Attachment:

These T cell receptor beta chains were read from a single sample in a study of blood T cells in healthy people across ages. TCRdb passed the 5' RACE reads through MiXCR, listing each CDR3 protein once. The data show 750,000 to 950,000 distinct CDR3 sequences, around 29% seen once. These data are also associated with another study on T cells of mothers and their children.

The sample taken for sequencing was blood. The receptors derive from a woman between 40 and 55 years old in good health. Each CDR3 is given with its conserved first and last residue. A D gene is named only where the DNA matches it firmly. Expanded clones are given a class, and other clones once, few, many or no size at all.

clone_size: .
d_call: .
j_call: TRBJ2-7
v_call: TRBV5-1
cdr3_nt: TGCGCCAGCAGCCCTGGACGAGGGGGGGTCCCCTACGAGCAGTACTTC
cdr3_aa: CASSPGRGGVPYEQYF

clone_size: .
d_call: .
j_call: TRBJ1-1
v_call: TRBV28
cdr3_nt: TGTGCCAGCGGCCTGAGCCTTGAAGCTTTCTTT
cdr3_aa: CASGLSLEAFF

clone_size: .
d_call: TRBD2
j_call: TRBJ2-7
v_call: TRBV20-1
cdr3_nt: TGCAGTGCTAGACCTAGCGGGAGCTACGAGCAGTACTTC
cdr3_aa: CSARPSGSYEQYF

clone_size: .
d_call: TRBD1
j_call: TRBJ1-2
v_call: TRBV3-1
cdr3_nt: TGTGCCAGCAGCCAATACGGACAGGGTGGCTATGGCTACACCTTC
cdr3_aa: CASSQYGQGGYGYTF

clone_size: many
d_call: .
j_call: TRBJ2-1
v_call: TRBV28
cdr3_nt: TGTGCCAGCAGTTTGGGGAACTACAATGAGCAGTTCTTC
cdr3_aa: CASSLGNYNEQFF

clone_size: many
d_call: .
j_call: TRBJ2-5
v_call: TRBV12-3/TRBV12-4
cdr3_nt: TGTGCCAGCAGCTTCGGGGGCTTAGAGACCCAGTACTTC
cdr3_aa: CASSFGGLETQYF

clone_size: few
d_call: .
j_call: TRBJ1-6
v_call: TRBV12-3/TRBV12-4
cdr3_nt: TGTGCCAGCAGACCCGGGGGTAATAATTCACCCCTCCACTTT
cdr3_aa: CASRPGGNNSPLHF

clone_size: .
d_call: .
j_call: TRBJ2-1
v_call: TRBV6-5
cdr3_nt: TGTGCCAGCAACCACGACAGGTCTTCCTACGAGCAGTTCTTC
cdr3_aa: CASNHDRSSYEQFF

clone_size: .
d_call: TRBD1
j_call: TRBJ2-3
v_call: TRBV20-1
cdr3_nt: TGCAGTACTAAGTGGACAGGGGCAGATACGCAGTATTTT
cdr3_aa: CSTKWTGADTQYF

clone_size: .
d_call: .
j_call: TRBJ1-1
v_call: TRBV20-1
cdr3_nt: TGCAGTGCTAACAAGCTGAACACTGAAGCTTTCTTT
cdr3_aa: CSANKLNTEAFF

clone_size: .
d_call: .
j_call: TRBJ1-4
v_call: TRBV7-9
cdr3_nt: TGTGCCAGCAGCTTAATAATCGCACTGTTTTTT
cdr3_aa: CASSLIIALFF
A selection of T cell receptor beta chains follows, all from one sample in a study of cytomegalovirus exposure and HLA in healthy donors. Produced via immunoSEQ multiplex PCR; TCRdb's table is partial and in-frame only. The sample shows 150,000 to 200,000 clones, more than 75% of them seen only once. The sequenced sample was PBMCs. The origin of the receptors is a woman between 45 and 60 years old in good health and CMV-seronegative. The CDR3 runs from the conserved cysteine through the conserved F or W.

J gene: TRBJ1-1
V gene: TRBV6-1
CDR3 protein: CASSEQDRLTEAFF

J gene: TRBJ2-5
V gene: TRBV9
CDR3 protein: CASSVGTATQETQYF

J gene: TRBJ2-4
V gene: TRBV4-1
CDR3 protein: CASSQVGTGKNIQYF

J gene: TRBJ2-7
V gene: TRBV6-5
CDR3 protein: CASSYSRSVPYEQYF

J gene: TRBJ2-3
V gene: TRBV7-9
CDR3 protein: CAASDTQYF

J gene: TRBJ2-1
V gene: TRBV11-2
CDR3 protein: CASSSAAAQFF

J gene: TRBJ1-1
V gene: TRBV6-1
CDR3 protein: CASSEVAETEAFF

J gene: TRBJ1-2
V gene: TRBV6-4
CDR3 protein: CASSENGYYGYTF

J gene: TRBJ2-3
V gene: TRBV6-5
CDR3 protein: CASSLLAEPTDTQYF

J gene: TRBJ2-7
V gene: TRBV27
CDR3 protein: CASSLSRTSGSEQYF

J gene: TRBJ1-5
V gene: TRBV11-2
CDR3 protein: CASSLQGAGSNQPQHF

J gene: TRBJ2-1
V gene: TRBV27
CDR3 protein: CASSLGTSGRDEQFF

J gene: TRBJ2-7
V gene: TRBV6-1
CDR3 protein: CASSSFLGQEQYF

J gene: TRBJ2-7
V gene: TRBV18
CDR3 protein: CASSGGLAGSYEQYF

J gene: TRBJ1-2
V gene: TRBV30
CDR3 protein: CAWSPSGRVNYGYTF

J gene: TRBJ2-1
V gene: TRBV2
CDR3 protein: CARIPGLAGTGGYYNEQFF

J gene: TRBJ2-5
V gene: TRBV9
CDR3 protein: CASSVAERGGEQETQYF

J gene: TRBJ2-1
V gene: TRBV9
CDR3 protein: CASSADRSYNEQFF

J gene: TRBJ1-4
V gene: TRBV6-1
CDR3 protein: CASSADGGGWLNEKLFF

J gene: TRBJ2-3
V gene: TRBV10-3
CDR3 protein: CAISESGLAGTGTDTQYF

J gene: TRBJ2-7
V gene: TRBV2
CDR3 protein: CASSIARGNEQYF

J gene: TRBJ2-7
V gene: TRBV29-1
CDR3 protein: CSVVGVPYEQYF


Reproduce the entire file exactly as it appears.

These T cell receptor beta chains were read from a single sample in a study of blood T cells in healthy people across ages. TCRdb passed the 5' RACE reads through MiXCR, listing each CDR3 protein once. The data show 750,000 to 950,000 distinct CDR3 sequences, around 29% seen once. These data are also associated with another study on T cells of mothers and their children.

The sample taken for sequencing was blood. The receptors derive from a woman between 40 and 55 years old in good health. Each CDR3 is given with its conserved first and last residue. A D gene is named only where the DNA matches it firmly. Expanded clones are given a class, and other clones once, few, many or no size at all.

clone_size: .
d_call: .
j_call: TRBJ2-7
v_call: TRBV5-1
cdr3_nt: TGCGCCAGCAGCCCTGGACGAGGGGGGGTCCCCTACGAGCAGTACTTC
cdr3_aa: CASSPGRGGVPYEQYF

clone_size: .
d_call: .
j_call: TRBJ1-1
v_call: TRBV28
cdr3_nt: TGTGCCAGCGGCCTGAGCCTTGAAGCTTTCTTT
cdr3_aa: CASGLSLEAFF

clone_size: .
d_call: TRBD2
j_call: TRBJ2-7
v_call: TRBV20-1
cdr3_nt: TGCAGTGCTAGACCTAGCGGGAGCTACGAGCAGTACTTC
cdr3_aa: CSARPSGSYEQYF

clone_size: .
d_call: TRBD1
j_call: TRBJ1-2
v_call: TRBV3-1
cdr3_nt: TGTGCCAGCAGCCAATACGGACAGGGTGGCTATGGCTACACCTTC
cdr3_aa: CASSQYGQGGYGYTF

clone_size: many
d_call: .
j_call: TRBJ2-1
v_call: TRBV28
cdr3_nt: TGTGCCAGCAGTTTGGGGAACTACAATGAGCAGTTCTTC
cdr3_aa: CASSLGNYNEQFF

clone_size: many
d_call: .
j_call: TRBJ2-5
v_call: TRBV12-3/TRBV12-4
cdr3_nt: TGTGCCAGCAGCTTCGGGGGCTTAGAGACCCAGTACTTC
cdr3_aa: CASSFGGLETQYF

clone_size: few
d_call: .
j_call: TRBJ1-6
v_call: TRBV12-3/TRBV12-4
cdr3_nt: TGTGCCAGCAGACCCGGGGGTAATAATTCACCCCTCCACTTT
cdr3_aa: CASRPGGNNSPLHF

clone_size: .
d_call: .
j_call: TRBJ2-1
v_call: TRBV6-5
cdr3_nt: TGTGCCAGCAACCACGACAGGTCTTCCTACGAGCAGTTCTTC
cdr3_aa: CASNHDRSSYEQFF

clone_size: .
d_call: TRBD1
j_call: TRBJ2-3
v_call: TRBV20-1
cdr3_nt: TGCAGTACTAAGTGGACAGGGGCAGATACGCAGTATTTT
cdr3_aa: CSTKWTGADTQYF

clone_size: .
d_call: .
j_call: TRBJ1-1
v_call: TRBV20-1
cdr3_nt: TGCAGTGCTAACAAGCTGAACACTGAAGCTTTCTTT
cdr3_aa: CSANKLNTEAFF

clone_size: .
d_call: .
j_call: TRBJ1-4
v_call: TRBV7-9
cdr3_nt: TGTGCCAGCAGCTTAATAATCGCACTGTTTTTT
cdr3_aa: CASSLIIALFF
A selection of T cell receptor beta chains follows, all from one sample in a study of cytomegalovirus exposure and HLA in healthy donors. Produced via immunoSEQ multiplex PCR; TCRdb's table is partial and in-frame only. The sample shows 150,000 to 200,000 clones, more than 75% of them seen only once. The sequenced sample was PBMCs. The origin of the receptors is a woman between 45 and 60 years old in good health and CMV-seronegative. The CDR3 runs from the conserved cysteine through the conserved F or W.

J gene: TRBJ1-1
V gene: TRBV6-1
CDR3 protein: CASSEQDRLTEAFF

J gene: TRBJ2-5
V gene: TRBV9
CDR3 protein: CASSVGTATQETQYF

J gene: TRBJ2-4
V gene: TRBV4-1
CDR3 protein: CASSQVGTGKNIQYF

J gene: TRBJ2-7
V gene: TRBV6-5
CDR3 protein: CASSYSRSVPYEQYF

J gene: TRBJ2-3
V gene: TRBV7-9
CDR3 protein: CAASDTQYF

J gene: TRBJ2-1
V gene: TRBV11-2
CDR3 protein: CASSSAAAQFF

J gene: TRBJ1-1
V gene: TRBV6-1
CDR3 protein: CASSEVAETEAFF

J gene: TRBJ1-2
V gene: TRBV6-4
CDR3 protein: CASSENGYYGYTF

J gene: TRBJ2-3
V gene: TRBV6-5
CDR3 protein: CASSLLAEPTDTQYF

J gene: TRBJ2-7
V gene: TRBV27
CDR3 protein: CASSLSRTSGSEQYF

J gene: TRBJ1-5
V gene: TRBV11-2
CDR3 protein: CASSLQGAGSNQPQHF

J gene: TRBJ2-1
V gene: TRBV27
CDR3 protein: CASSLGTSGRDEQFF

J gene: TRBJ2-7
V gene: TRBV6-1
CDR3 protein: CASSSFLGQEQYF

J gene: TRBJ2-7
V gene: TRBV18
CDR3 protein: CASSGGLAGSYEQYF

J gene: TRBJ1-2
V gene: TRBV30
CDR3 protein: CAWSPSGRVNYGYTF

J gene: TRBJ2-1
V gene: TRBV2
CDR3 protein: CARIPGLAGTGGYYNEQFF

J gene: TRBJ2-5
V gene: TRBV9
CDR3 protein: CASSVAERGGEQETQYF

J gene: TRBJ2-1
V gene: TRBV9
CDR3 protein: CASSADRSYNEQFF

J gene: TRBJ1-4
V gene: TRBV6-1
CDR3 protein: CASSADGGGWLNEKLFF

J gene: TRBJ2-3
V gene: TRBV10-3
CDR3 protein: CAISESGLAGTGTDTQYF

J gene: TRBJ2-7
V gene: TRBV2
CDR3 protein: CASSIARGNEQYF

J gene: TRBJ2-7
V gene: TRBV29-1
CDR3 protein: CSVVGVPYEQYF